2002 Denver Annual Meeting (October 27-30, 2002)

Paper No. 2
Presentation Time: 8:00 AM-12:00 PM


TIMMS, W.A., Geological Sciences, Univ of Saskatchewan, 114 Science Pl, Saskatoon, SK S7N 5E2, Canada and HENDRY, M. Jim, Geological Sciences, Univ of Saskatchewan, 114 Science Place, Saskatoon, SK S7N 5E2, Canada, wendy.timms@usask.ca

A study was undertaken to examine the impact of cation exchange on the migration and porewater chemistry of solutes through a thick unoxidized, non-fractured, clay-rich till (35 wt. % clay) using centrifugation. Despite the very low hydraulic conductivity of this material (1.2 x 10-11 m/s), flow driven by accelerated gravity (234-423 x g) allowed us to model 20,000 years of advective-dispersive transport in 40 days.

Duplicate subsamples of unoxidized clay till core (50 mm length) were collected from 13 m depth, sterilized by gamma radiation, saturated under vacuum, and installed in a UFA modeling centrifuge. Porewater, collected from a 13 m deep piezometer located on site, flowed from a micro-burette reservoir through the core samples to effluent collection caps within the centrifuge. At centrifuge startup, the centrifuge speed was gradually increased so that stresses at the base of the samples were equivalent to in situ preconsolidation pressure (550 kPa). After establishing steady flow and measuring the hydraulic conductivity using a flow rate method, the reservoir water was replaced (t0) with NaCl at a concentration equivalent to that at the top of the overlying unoxidised zone (I=0.5).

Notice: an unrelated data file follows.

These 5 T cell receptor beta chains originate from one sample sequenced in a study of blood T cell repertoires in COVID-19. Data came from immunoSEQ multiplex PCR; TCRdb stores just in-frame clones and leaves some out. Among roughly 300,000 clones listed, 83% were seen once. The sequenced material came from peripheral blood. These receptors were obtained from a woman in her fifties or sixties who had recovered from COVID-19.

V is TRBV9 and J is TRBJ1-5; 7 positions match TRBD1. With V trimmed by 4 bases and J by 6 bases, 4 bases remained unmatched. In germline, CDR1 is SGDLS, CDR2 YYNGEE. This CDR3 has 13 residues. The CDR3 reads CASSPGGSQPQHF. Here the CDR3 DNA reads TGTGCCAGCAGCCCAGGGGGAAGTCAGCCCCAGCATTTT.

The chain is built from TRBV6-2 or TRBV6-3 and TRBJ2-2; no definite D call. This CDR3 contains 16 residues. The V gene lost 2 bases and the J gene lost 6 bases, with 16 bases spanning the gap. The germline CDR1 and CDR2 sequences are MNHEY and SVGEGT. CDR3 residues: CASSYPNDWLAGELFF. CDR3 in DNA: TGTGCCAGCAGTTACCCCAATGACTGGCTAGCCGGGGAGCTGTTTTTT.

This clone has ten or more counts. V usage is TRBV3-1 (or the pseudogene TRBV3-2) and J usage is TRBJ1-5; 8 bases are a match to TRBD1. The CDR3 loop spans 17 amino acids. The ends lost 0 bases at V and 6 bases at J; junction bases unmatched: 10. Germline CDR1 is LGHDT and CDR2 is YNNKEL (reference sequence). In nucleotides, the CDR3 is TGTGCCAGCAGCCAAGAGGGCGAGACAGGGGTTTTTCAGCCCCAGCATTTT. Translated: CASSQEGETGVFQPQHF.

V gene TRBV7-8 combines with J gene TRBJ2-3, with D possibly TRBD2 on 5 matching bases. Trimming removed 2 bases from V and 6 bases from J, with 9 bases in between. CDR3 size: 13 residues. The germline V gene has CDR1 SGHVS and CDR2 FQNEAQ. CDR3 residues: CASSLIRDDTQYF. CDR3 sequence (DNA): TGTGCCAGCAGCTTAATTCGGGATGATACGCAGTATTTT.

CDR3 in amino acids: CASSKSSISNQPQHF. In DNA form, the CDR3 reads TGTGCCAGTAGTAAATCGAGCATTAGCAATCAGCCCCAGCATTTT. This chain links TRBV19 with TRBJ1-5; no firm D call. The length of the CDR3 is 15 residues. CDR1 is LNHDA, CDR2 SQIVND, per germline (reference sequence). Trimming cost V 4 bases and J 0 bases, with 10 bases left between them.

Breakthrough (C/C0=0.5) of the conservative solute Cl occurred t=20 days, yielding an effective porosity, ne of 0.19 (nT=0.29). During this time, decreased Na (relative to Cl) was partly balanced by increased Ca, indicating ion exchange and possibly, calcite dissolution. However, retardation of Na appeared to be small (R=1.12). The cation exchange capacity (CEC) of 5 sub-samples of each core, dissected afterwards, was similar to that of original till samples CEC. The insignificance of retardation by exchange at this site, despite mineralogy dominated by reactive smectite, was attributed to low clay fraction in the till and low CEC (36-42 meq/L, 59% Ca, 24% Mg, 17% Na). The apparent lack of cation exchange supports earlier geochemical studies of long-term solute transport at this research site and contrast with other studies which demonstrate significant reactivity within clay aquitard systems. This study showed that centrifuge modeling is rapid and reproducible.